The global fallout of the conflict in Ukraine is having wide repercussions on the economies of both developed and developing countries, exposing unaddressed vulnerabilities and putting fiscal policies under increasing strains. Non-oil producing countries in Middle East and North Africa (MENA) have been particularly affected by the economic downturn, aggravated by the external shocks of the past few years, which include the COVID-19 pandemic and the disruption of global supply chain. Lockdown policies adopted worldwide went along with incidents that had a huge impact on global trade. Interestingly, less than two years after the Ever Given container ship got stuck in the Suez Canal blocking the passage for 6 days, all eyes are on Egypt again as its economic crisis and worsening financial situation can potentially have repercussions on a wider scale.
Contrary to Tunisia, that still awaits final approval on its US$1,9 billion preliminary deal with the International Monetary Fund (IMF), the details of the US$3 billion financial support package to Cairo were made public by the same lender of last resort on 10 January 2023. The 46-month Extended Fund Facility (EFF) will run for 46 months, during which the Egyptian regime has pledged to adopt structural reforms to address the currency crisis and reducing the deepening debt. The role of the state in the economy has been the focal point of the discussions with the Bretton Wood institution, as the Egyptian government has promised a wide sell-off of state-owned enterprises (SOEs) and to increase the private sector participation in public investments, a way to levelling the playing field between public and private sectors.
The military’s outsized role in the economy (with activities ranging from running fuel stations to producing water bottles) is likely the shrink as the state promises to exit 79 economic sectors and partially exit 45 more. However, the decoupling and partial liberalisation (that would exempt sectors considered strategic by the government) will also represent a stress test, revealing the true nature of Egypt’s hybrid regime, in which the cohabitation between civilian and military authorities could start to unravel under the pressure of the IMF-guided reforms. Considering his military background, President Abdel Fattah al-Sisi is very unlikely to alienate the army, the monopolistic force that is driving post-2013 Egypt (and before) and has been entrusted with megaprojects such as the US$8 billion expansion of the Suez Canal and the US$45 billion New Administrative Capital, particularly useful for patronage distribution.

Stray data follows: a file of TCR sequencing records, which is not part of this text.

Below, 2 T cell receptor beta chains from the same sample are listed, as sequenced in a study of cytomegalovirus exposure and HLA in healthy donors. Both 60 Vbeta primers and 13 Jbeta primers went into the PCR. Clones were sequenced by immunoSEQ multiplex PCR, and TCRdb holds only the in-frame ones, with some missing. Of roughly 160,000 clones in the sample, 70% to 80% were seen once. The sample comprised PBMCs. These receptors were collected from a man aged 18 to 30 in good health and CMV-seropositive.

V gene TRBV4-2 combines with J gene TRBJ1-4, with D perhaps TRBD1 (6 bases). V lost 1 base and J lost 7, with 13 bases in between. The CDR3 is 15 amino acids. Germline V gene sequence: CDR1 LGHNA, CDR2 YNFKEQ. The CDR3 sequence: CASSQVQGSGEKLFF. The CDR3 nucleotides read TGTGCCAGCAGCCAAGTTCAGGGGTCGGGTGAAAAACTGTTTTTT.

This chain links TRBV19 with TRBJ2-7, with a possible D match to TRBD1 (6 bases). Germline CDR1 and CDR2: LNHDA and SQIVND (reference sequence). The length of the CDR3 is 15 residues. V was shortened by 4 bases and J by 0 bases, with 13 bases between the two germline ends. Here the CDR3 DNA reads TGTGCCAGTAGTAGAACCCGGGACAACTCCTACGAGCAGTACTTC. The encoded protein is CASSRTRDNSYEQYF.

At the same time al-Sisi needs to strike a fine balance for the IMF loan to act as a catalyst for further investments from the Gulf, at a time when Saudi Arabia has just announced the end of the unconditional aid policy that has also seen Cairo among the main beneficiaries. While solving the dilemma between the need for critical reforms and the reality of a military-controlled economy, the cost-of-living crisis is pushing an increasing number of Egyptians to migrate towards Europe with arrivals in Italy rising from 1.264 in 2020 to 20.542 last year. Considering its demographics, which makes it the most populous country in MENA, an ominous sign that shows how Egypt is too big to be allowed to fail.